Saturday, 15 November 2008

#39 - Fangs of Fury

Some FF gamebooks just try to do too much in the limited, uncomplicated format set up way back in FF1, The Warlock of Firetop Mountain. The best gamebooks are the ones which perhaps not strictly stick to the formula, but at least know how much is too much to cram in.


Fangs of Fury goes far off the deep end, having item hunts, semaphore puzzles, magical item collections, number puzzles, a timer and even an essential mini-quest where you've got to get a bunch of blocks of different shapes, including 'mushroom', and stick them in the appropriate-shaped holes. Just like a two-year-old, except with more chance of death.

It starts out well though, like some sort of cross between Star Wars and Lord of the Rings. There's a bunch of wizards (jedi) having their once-every-seven-year meeting (jedi council), and a former ally-turned-evil uses this opportunity to try and wipe them out once and for all, using a powerful minion (between them, Darth Vader and Palpatine). They've managed to extinguish the breath of the six fire-breathing dragon statues that defend the kingdom, and it's your mission to take some kind of magical torch (the one ring) to a volcano (Mount Doom) and re-light the dragons from there and yeah. Um, what? Meanwhile, to stop you chickening out, the council has fitted a bracelet on your wrist that lets you know when another of the fourteen (?!) walls of the city has fallen (did I mention it was under seige?), and if all of them fall, it kills you, Battle Royale-style.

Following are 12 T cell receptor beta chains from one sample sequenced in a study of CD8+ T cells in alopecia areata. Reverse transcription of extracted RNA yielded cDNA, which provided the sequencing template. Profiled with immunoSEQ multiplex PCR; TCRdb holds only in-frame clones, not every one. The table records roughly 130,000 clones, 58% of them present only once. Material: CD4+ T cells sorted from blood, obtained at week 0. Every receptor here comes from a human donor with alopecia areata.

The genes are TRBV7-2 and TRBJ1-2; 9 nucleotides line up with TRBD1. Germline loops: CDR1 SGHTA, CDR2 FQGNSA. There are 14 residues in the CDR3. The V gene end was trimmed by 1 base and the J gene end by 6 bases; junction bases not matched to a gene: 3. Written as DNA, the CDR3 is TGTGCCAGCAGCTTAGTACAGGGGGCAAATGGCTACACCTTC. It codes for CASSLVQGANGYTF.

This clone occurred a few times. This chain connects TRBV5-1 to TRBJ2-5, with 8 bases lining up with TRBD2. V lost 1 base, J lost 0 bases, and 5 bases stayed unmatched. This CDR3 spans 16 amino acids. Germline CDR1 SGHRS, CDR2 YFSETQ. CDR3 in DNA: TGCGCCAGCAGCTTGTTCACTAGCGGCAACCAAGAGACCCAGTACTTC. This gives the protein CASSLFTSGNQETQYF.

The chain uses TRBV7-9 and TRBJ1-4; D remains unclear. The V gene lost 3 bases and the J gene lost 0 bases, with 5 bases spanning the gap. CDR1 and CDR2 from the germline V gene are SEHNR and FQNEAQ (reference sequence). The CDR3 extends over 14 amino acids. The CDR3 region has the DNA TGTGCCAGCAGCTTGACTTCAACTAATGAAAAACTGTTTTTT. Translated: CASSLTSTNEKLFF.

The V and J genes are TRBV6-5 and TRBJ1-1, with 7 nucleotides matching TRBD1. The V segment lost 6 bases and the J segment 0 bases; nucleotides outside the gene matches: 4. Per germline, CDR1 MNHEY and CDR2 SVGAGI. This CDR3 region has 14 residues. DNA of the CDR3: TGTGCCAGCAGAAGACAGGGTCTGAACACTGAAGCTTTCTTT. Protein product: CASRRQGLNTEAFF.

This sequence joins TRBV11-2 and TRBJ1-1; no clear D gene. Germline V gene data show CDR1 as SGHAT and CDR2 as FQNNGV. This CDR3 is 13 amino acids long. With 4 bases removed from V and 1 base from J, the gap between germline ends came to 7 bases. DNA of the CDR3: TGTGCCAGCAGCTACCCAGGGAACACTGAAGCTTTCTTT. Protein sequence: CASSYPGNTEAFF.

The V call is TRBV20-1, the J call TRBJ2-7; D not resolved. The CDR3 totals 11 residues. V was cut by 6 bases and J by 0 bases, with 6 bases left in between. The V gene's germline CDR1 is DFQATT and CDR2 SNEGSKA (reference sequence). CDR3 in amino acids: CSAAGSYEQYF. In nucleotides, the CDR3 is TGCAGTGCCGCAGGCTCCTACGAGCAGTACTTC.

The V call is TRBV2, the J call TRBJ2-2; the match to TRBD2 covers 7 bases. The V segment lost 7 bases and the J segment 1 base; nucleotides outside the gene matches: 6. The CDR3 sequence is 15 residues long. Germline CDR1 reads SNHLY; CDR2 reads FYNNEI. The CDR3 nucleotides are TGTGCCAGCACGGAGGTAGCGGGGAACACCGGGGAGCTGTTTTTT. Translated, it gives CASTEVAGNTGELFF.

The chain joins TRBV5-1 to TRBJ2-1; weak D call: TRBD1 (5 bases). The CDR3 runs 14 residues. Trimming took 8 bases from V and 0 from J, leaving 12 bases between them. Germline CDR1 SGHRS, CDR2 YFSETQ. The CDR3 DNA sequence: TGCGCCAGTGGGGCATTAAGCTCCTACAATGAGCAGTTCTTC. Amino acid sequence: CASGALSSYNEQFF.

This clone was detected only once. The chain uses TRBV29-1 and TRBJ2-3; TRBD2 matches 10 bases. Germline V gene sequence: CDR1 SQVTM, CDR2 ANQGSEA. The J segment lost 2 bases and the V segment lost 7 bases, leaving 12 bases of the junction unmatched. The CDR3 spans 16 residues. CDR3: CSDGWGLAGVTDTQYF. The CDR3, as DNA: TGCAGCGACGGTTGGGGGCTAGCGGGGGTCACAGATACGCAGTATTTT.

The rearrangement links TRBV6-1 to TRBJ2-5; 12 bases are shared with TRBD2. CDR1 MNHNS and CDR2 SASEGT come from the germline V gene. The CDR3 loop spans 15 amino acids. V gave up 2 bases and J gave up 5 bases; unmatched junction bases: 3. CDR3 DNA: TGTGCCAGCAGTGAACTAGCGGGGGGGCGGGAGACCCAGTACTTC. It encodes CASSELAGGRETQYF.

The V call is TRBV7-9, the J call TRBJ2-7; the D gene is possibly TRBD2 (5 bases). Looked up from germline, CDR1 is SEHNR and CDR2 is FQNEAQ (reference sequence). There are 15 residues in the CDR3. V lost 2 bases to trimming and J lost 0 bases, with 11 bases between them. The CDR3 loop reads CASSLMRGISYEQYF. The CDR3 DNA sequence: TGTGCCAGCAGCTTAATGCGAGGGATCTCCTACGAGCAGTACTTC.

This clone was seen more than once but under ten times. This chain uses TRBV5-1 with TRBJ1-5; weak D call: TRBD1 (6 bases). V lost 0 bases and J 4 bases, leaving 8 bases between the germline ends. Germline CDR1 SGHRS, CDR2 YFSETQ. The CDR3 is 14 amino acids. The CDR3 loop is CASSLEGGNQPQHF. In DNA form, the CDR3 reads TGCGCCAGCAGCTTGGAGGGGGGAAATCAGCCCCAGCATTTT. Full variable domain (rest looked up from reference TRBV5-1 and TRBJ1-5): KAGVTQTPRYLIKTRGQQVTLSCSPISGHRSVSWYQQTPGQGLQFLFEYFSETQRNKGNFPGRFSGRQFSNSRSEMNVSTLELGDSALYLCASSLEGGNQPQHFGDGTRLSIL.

Heading through underground passages to get past the seige, I eventually emerge...in the middle of the seige. I tell the goblins I'm with the Bonecrushers (factoid: I had a pet snail when I was eight called 'Bonecrusher' - I'm not sure what age I was when the irony hit me), turns out they haven't made landfall yet. D'oh! So I tell him no wait, I want to join the Bonecrushers, that's what I meant. I'm instead drafted into fighting with the goblin's unit, and realise not more than 10 paragraphs into the book, I'm already hastening my own demise.

A mate from the good side, Peric, falls off his horse and realising I'm already on the way to the dark side, I steal his horse and fuck off out of there. Some orcs catch up, whistle, and the horse throws me off and kicks me in the head. Great. I'm not only a traitor, but I'm well on the way to the dark side and brain damaged.